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March 25, 2016     Heritage Florida Jewish News
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March 25, 2016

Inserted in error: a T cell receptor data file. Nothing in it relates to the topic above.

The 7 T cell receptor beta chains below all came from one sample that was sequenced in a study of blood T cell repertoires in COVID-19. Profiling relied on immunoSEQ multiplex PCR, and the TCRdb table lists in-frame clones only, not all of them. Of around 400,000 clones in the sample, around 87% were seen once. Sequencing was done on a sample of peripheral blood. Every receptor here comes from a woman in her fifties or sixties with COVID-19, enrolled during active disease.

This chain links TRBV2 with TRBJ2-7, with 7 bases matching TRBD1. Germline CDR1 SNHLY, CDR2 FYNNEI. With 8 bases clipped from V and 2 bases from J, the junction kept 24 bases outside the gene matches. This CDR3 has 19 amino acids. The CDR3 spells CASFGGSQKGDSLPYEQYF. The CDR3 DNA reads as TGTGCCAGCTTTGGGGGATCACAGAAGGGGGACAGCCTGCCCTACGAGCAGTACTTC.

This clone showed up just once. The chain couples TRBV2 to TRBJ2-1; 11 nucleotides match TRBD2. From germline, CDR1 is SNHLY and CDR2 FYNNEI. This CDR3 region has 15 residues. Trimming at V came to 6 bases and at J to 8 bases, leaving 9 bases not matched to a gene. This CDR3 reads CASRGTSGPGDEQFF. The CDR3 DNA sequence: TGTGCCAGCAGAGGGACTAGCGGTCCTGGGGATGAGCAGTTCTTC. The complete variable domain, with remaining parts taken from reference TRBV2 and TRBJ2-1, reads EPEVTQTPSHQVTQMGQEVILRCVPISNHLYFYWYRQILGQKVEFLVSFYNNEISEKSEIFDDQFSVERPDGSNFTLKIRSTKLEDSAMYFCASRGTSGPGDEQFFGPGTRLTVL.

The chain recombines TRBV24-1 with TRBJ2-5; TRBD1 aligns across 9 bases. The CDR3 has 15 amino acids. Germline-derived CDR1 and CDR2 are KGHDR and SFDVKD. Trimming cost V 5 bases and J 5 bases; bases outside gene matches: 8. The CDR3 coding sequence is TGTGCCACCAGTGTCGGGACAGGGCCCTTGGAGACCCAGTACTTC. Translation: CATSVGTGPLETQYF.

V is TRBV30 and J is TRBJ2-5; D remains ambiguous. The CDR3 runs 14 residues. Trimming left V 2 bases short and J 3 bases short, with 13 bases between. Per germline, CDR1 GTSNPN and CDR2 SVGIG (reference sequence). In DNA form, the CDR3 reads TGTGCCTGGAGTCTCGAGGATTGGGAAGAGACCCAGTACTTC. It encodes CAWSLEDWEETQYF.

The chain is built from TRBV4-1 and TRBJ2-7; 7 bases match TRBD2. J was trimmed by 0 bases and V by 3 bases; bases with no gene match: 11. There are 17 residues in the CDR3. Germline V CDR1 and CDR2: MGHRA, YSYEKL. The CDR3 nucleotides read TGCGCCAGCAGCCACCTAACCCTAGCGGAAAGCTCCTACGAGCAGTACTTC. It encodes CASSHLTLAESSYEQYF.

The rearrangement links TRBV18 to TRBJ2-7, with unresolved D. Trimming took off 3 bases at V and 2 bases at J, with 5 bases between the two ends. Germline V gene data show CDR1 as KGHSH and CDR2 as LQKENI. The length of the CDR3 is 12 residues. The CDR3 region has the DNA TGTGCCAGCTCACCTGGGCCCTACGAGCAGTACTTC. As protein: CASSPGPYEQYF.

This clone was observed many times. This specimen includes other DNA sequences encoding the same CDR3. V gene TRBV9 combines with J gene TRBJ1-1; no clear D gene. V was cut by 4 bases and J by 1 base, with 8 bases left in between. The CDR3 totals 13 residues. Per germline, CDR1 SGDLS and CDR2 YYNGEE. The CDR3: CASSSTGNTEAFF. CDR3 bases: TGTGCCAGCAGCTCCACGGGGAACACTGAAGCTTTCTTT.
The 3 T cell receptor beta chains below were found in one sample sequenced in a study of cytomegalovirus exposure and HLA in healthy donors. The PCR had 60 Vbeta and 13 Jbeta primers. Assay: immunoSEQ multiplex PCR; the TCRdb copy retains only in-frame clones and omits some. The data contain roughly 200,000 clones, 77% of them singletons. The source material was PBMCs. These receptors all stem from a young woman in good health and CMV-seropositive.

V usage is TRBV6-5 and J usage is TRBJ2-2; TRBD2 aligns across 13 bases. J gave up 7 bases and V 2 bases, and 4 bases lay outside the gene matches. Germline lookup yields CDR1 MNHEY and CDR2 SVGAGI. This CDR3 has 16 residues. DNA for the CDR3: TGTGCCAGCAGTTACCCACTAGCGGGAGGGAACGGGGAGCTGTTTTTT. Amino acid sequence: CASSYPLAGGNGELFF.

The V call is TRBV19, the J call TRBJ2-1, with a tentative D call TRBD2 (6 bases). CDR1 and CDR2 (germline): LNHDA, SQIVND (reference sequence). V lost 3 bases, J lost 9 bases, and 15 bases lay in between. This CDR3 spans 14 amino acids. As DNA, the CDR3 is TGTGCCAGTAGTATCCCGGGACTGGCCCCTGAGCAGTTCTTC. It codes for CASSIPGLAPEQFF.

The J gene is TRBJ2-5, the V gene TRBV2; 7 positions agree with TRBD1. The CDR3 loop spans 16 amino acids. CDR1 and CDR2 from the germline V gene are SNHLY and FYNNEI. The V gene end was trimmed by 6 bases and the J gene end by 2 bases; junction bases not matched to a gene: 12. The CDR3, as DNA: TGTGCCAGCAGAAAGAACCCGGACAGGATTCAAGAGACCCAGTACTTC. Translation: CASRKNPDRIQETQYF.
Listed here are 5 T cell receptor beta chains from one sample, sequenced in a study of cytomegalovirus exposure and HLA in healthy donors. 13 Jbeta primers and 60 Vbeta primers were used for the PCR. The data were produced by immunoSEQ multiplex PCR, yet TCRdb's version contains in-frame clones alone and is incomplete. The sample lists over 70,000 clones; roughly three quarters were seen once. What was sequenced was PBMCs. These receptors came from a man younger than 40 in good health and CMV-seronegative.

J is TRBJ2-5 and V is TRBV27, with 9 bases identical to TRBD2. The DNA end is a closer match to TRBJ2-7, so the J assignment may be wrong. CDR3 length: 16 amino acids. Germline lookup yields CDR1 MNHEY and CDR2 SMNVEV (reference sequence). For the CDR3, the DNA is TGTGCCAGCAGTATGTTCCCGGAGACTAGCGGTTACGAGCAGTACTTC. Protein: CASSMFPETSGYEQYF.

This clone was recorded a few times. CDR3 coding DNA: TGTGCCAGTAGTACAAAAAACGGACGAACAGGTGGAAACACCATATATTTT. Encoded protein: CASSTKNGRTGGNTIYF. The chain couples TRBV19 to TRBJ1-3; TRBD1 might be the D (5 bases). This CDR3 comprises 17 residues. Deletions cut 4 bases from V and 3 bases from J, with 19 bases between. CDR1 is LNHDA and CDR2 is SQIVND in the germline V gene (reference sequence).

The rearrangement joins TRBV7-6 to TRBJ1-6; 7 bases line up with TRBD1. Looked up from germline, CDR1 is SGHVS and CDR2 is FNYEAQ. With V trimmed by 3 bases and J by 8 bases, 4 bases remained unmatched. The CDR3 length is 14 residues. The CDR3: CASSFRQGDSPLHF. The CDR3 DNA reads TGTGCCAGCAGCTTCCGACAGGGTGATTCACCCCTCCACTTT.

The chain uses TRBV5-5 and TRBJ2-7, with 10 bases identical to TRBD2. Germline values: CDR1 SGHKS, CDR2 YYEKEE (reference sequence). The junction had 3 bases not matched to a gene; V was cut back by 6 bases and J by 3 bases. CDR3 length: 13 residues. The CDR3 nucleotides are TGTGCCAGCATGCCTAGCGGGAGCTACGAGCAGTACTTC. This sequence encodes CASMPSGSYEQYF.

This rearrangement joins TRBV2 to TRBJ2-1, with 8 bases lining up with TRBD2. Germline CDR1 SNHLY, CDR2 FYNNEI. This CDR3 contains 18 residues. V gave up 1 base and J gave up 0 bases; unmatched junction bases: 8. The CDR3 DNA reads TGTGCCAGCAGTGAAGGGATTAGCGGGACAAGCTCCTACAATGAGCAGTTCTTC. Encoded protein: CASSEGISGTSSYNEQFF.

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PAGE 2A HERITAGE FLORIDA JEWISH NEWS, MARCH 25, 2016 P Win McNamee/Getty Images Donald Trump speaking at a primary night news conference in Palm Beach, Fla., March 15, 2016. By Ron Kampeas WASHINGTON 0TA)--Has Donald Trump's time come, and will Jewish political con- servatives embrace him? Trump, the real estate magnate and front-runner for the Republican presidential nomination, rolled closer to victory on Tuesday with wins in at least three primary states. His strong showing, earning 161 delegates or more depending on the final tally in Missouri, broughthis delegate tally to 621--halfway to the 1,237 he needs to secure the nomination. The question for Jewish political conservatives is whether to hold their noses and embrace him. With Sen. Marco Rubio's departure from the race after losing decisively in his home state of Florida, the alterna- tives for Jewish conservatives are narrowing: Sen. Ted Cruz, R-Texas, who remained locked in a dead heat with Trump in Missouri as of Wednesday morning, and Ohio Gov. John Kasich, who won his home state. Both men still face a daunt- ing challenge in overcom- ing Trump. But cable news pundits theorized Tuesday night that Kasich's victoTy, along with the delegates Cruz already accrued having won seven states so far, could keep Trump from winning the majority of delegates and bring the party to a brokered convention in July. Trump's rise has appalled the Republican establish- ment, and even more so its Jewish contingent, many of whom have openly rejected his candidacy. They have reeled both at his insistence that he would remain neutral on Israeli-Palestinian peacemak- ing and his rhetoric targeting Muslims and Mexicans. The "Jews are next" thought that haunts the Jewish psyche every time minorities are targeted seemed to bear out the day before the primaries, when a Trump surrogate, Pas- tor Mark Burns, mocked Sen. Bernie Sanders, the Jewish Vermonter vying for the Democratic nomination. "Bernie Sanders, who doesn't believe in God, how in the world are we gonna let Bernie... really?" Burns told a crowd in Hickory, North Caro- lina. "He gotta meet Jesus, he gotta have a coming to Jesus meeting." Sanders is not known to be an atheist. The Anti- Defamation League called the remarks "offensive, errone- ous, and exclusionary." Rubio, who had emerged as the favorite of Jewish foreign policy hawks, could not bring himself to mention Trump's name in his concession speech Tuesday night, delivering a plea for a party "built on prin- ciples and ideas, not on anger, not on preying on people's frustrations." Trump in his victory speech congratulated Rubio, whom he had derided as "Little Marco" for much of the cam- paign, for having fought hard and predicted a"great future" for him. Speaking from his palatial home in South Florida, Trump took aim at the Obama admin- istration's trade policies and the Iran nuclear deal, saying it had released $150 billion in Iranian frozen assets for "nothing." He wound up his speech by calling the reporters present"disgusting," eliciting laughter from his supporters. There are signs that Trump may be getting a grudging second look from Republican Jews dedicated to the proposi- tion of keeping a Democrat out of the White House. Israel Hayom, the Israeli newspaper owned by Sheldon Adel- son, the Las Vegas casino magnate and kingmaker in GOP politics, plastered its Wednesday front page with a photo of Trump and the headline "Within Reach." The newspaper is known to gener- ally reflect Adelson's political preferences in Israel and the United States. Rudolph Giuliani, the for- mer New York mayor who was an early Jewish establishment favorite during his failed 2008 presidential campaign, had told the newspaper the day before that Trump was all but inevitable as a candidate. "They're all going to get be- hind Donald Trump," Giuliani said. "Here's one thing we're united about--we do notwant Hillary Clinton as president of the United States." Adelson has yet to declare his support for a candidate, although for a period he was said to be wavering be- tween Cruz and Rubio. The Israeli political blogger Tal Schneider reported that at an event honoring Giuliani two weeks ago in Las Vegas, Adel- son replied "Why not?" when asked if he would support Trump, and praised Trump's success as a businessman. Clinton, with her own de- cisive string of victories on Tuesday, also took a clear step toward securing the Demo- cratic nomination. With 1,094 delegates to Sanders' 774, catching up looks to be more difficult than ever for Sanders, who had hoped to repeat his surprise victory last week in Michigan and forge a path to to the nomination through the Midwestern states. Clinton's wins in Ohio, Illinois, Florida and North Carolina dashed those hopes. Factoring in super- delegates--party officials who have promised to back her--Clinton now has 1,561 delegates of the 2,383 total delegates necessary to secure the nomination. Clinton and Sanders remained in a close race in Missouri as of Wednes- day morning. "We are moving closer to se- curing the Democratic Party nomination and winning this election in November," Clin- ton said at her victory party Tuesday night in West Palm Beach, Florida. Clinton praised Sanders for his "vigorous" campaign, but her remarks made clear she is training her sights on Trump, citing some of Trump's more controversial positions, including the use of torture against prisoners of war and barring Muslims from entering the country. "That doesn't make him strong--it makes him wrong," Clinton said. "To be great we can't be small." By Sean Savage JNS .org On March 14, Russian Pres- ident Vladimir Putin made a surprise announcement that he would withdraw the "main part" of Russian forces from Syria, in an announcement that shocked many of the countries concerned about the ongoing conflict in the country, including Israel. The move by Putin came as Syrian peace talks began this week in Geneva, Switzerland between the Syrian government, and opposition and rebel groups in the wake of a ceasefire announced in late February between Russia and the United States. "I believe that the task put before the defense ministry and Russian armed forces has, on the whole, been fulfilled. With the participation of the Russian military...the Syrian armed forces and patriotic Syrian forces have been able to achieve a fundamental turn- around in the fight against international terrorism and have taken the initiative in almost all respects," Putin reportedly told his govern- ment ministers. A long-time ally of the Syrian government dating back to the Cold War, Russia entered the Syrian civil war last fall on the pretense that it would be attacking Islamic extremist groups like the Islamic State. However, over time reports indicated that Russian forces were largely targeting Syrian rebel groups that were battling the Syr- ian government. Bolstered by Russia, Syrian President Bashar A1-Assad was able to reverse significant loses and even begin to regain territory, especially near Syria's largest city of Aleppo. Despite this week's draw- down announcement, Putin also said that Russian forces would remain at the Russian naval base in Tartus and its Hmeimim airbase in Syria, a claim that has also led to ques- tions about the extent of Rus- sia's actual withdrawal from the country. Many nations and leaders are also leftwondering about the future direction of the five-year-old Syrian civil war, as well as Putin's goals and motivations regarding the embattled country. Israel Defense Forces Chief of StaffLt. Gen. Gadi Eisenkot said at a Knesset hearing on March 15 that Israel "had no prior information about the Russian announcement of a reduction in its involvement, just as others didn't." Anna Borshchevskaya, a fellow and Russian expert at the Washington Institute for Near East Policy, told JNS. org that "Putin likes to test himself in the role of a great leader and peacemaker. This situation allows him to look like a peacemaker. Somebody who carries out a limited military campaign and see it through." Israel was initially troubled by Moscow's intervention in Syria last fall on the side of Assad, a long time enemy of Israel. Additionally, Israel is concerned that by Russia bolstering Assad it would also allow Iran and its Lebanese terror proxy Hezbollah, whose fighters are also fighting on behalf of the Syrian govern- ment, to strengthen as well. But despite these concerns, Israel and Russia quickly established an operating mechanism for cooperation in Syria that would prevent each side from accidently attacking the other. Following the announce- ment by Putin, Russian envoy to Israel Alexey Drobinin at- tempted to assuage fears in ( Brett Loewen- stern, who competed on the talent-seeking reality show "American Idol" in 2011, made aliyah and plans to enlist in the Israel Defense Forces (IDF) after falling in love with Israel on a Taglit-Birthright trip in 2012. After moving to Israel, Loewenstern said he will join an IDF military band following his enlistment in the Israeli army. Reporters and television crews waited for Loewenstern when he arrived on a Nefesh B'Nefesh aliyah agency char- ter flight in Israel, and the Israeli newspaperYediothAh- ronoth covered his story with the headline, "He's a star." "I came off the plane hold- ing a giant teddy bear in my hand, which I use as a pillow," Loewenstern told the Times of Israel. Israel that a Russian pullout would lead to further insta- bility. "We will try to ensure that this (Syria) crisis is resolved, and we will also do everything so that Israel's national secu- rity interests are not harmed in the process," Drobinin told Yedioth Ahronoth without elaborating. In separate remarks to Israeli Army Radio, Drobinin said that Russia will remain mindful of Israel's concerns. "All of a sudden a TV crew runs up asking to interview me, and my phone rings from a reporter with the IDF magazine," he said, calling the experience "humbling." Israel's Guy Pines entertain- ment TV show referred to him as "the ginger Jew from 'Idol,'" a characterization Loewen- stern particularly likes. After appearing on "Ameri- can Idol," where he made it to the top 24 and was elimi- nated after singing "Light My Fire," Loewenstern enrolled in Boston's Berklee College of Music, where he majored in performance and song- writing. He has performed Israel's national anthem, "HaTikvah," and other Israeli songs at many Jewish commu- nity events, and has partnered with Israeli composer Matti Kovler on various projects. His Birthright trip was a "Israel is a neighboring country. It cannot be indif- ferent to what is happening in Syria. We take this into account, of course," he said. "We have an ongoing dialogue with the Israeli side on all levels--the military level and diplomatic level." On March 16, in a previ- ously scheduled visit, Israeli President Reuven Rivlin also traveled to Moscow to meet with Putin. "There is a need for coordi- nation with Russia regarding the current situation," Rivlin told reporters while in transit to Moscow. "Everyone under- stands that Islamic State is a danger to the entire world, but the Shi'ite fundamentalist Islam of Iran is for us no less a threat," he said. Borshchevskaya also be- lieves that Russia's drawdown in Syria will give Putin an advantage in the peace talks, Russian on page 15A Brett Loewenstern on 'American Idol in 2011. turning point since it was "the first time I felt true inner peace," and "after Birthright, I could not stop coming back [to Israeli," said Loewenstern. "Israel to me represents all that my ancestors fought to keep. This is something for all of us, and I am proud to be here doing something I think my ancestors would have been proud of... As Jews, we come from different countries and backgrounds and cultures. I made aliyah to feel connected to other Jews from around the world, and to build more bridges between Israel and Diaspora Jews, who are so separated now," he added.